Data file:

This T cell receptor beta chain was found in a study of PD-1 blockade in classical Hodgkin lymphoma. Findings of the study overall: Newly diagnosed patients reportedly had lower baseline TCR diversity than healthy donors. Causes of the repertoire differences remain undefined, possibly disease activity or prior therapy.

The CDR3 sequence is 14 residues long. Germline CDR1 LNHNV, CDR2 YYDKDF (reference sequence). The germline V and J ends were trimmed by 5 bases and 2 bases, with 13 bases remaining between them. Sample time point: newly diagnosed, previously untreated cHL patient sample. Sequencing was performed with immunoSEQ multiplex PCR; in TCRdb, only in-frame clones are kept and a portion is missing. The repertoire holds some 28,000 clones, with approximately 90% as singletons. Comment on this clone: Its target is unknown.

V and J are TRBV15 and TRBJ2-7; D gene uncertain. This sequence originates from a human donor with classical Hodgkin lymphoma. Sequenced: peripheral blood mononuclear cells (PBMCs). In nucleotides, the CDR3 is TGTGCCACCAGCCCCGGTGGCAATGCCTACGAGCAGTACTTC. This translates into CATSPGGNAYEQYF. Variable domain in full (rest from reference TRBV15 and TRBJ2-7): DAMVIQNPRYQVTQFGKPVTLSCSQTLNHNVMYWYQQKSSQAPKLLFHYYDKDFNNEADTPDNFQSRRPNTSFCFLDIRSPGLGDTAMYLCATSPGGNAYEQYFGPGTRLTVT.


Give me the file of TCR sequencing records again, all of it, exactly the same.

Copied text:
This T cell receptor beta chain was found in a study of PD-1 blockade in classical Hodgkin lymphoma. Findings of the study overall: Newly diagnosed patients reportedly had lower baseline TCR diversity than healthy donors. Causes of the repertoire differences remain undefined, possibly disease activity or prior therapy.

The CDR3 sequence is 14 residues long. Germline CDR1 LNHNV, CDR2 YYDKDF (reference sequence). The germline V and J ends were trimmed by 5 bases and 2 bases, with 13 bases remaining between them. Sample time point: newly diagnosed, previously untreated cHL patient sample. Sequencing was performed with immunoSEQ multiplex PCR; in TCRdb, only in-frame clones are kept and a portion is missing. The repertoire holds some 28,000 clones, with approximately 90% as singletons. Comment on this clone: Its target is unknown.

V and J are TRBV15 and TRBJ2-7; D gene uncertain. This sequence originates from a human donor with classical Hodgkin lymphoma. Sequenced: peripheral blood mononuclear cells (PBMCs). In nucleotides, the CDR3 is TGTGCCACCAGCCCCGGTGGCAATGCCTACGAGCAGTACTTC. This translates into CATSPGGNAYEQYF. Variable domain in full (rest from reference TRBV15 and TRBJ2-7): DAMVIQNPRYQVTQFGKPVTLSCSQTLNHNVMYWYQQKSSQAPKLLFHYYDKDFNNEADTPDNFQSRRPNTSFCFLDIRSPGLGDTAMYLCATSPGGNAYEQYFGPGTRLTVT.